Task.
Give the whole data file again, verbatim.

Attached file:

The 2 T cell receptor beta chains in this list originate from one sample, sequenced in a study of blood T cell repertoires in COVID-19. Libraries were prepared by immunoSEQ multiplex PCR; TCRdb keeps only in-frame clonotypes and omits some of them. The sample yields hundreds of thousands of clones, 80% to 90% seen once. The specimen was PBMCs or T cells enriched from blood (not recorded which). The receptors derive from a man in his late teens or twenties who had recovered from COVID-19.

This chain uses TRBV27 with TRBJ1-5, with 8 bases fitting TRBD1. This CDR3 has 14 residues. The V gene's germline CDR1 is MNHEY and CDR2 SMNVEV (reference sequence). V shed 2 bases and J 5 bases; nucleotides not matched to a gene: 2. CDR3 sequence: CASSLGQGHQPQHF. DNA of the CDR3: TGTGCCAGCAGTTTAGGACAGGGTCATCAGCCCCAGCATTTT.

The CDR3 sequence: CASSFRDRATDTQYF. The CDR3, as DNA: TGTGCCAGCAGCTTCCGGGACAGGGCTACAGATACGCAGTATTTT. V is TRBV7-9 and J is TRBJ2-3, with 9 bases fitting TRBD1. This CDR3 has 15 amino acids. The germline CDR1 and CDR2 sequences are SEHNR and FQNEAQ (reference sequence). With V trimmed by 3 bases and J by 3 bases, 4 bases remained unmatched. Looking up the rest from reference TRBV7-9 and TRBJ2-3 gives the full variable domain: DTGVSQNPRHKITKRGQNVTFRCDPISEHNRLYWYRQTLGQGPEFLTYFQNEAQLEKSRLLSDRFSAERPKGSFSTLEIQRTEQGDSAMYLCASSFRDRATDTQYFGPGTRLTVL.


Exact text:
The 2 T cell receptor beta chains in this list originate from one sample, sequenced in a study of blood T cell repertoires in COVID-19. Libraries were prepared by immunoSEQ multiplex PCR; TCRdb keeps only in-frame clonotypes and omits some of them. The sample yields hundreds of thousands of clones, 80% to 90% seen once. The specimen was PBMCs or T cells enriched from blood (not recorded which). The receptors derive from a man in his late teens or twenties who had recovered from COVID-19.

This chain uses TRBV27 with TRBJ1-5, with 8 bases fitting TRBD1. This CDR3 has 14 residues. The V gene's germline CDR1 is MNHEY and CDR2 SMNVEV (reference sequence). V shed 2 bases and J 5 bases; nucleotides not matched to a gene: 2. CDR3 sequence: CASSLGQGHQPQHF. DNA of the CDR3: TGTGCCAGCAGTTTAGGACAGGGTCATCAGCCCCAGCATTTT.

The CDR3 sequence: CASSFRDRATDTQYF. The CDR3, as DNA: TGTGCCAGCAGCTTCCGGGACAGGGCTACAGATACGCAGTATTTT. V is TRBV7-9 and J is TRBJ2-3, with 9 bases fitting TRBD1. This CDR3 has 15 amino acids. The germline CDR1 and CDR2 sequences are SEHNR and FQNEAQ (reference sequence). With V trimmed by 3 bases and J by 3 bases, 4 bases remained unmatched. Looking up the rest from reference TRBV7-9 and TRBJ2-3 gives the full variable domain: DTGVSQNPRHKITKRGQNVTFRCDPISEHNRLYWYRQTLGQGPEFLTYFQNEAQLEKSRLLSDRFSAERPKGSFSTLEIQRTEQGDSAMYLCASSFRDRATDTQYFGPGTRLTVL.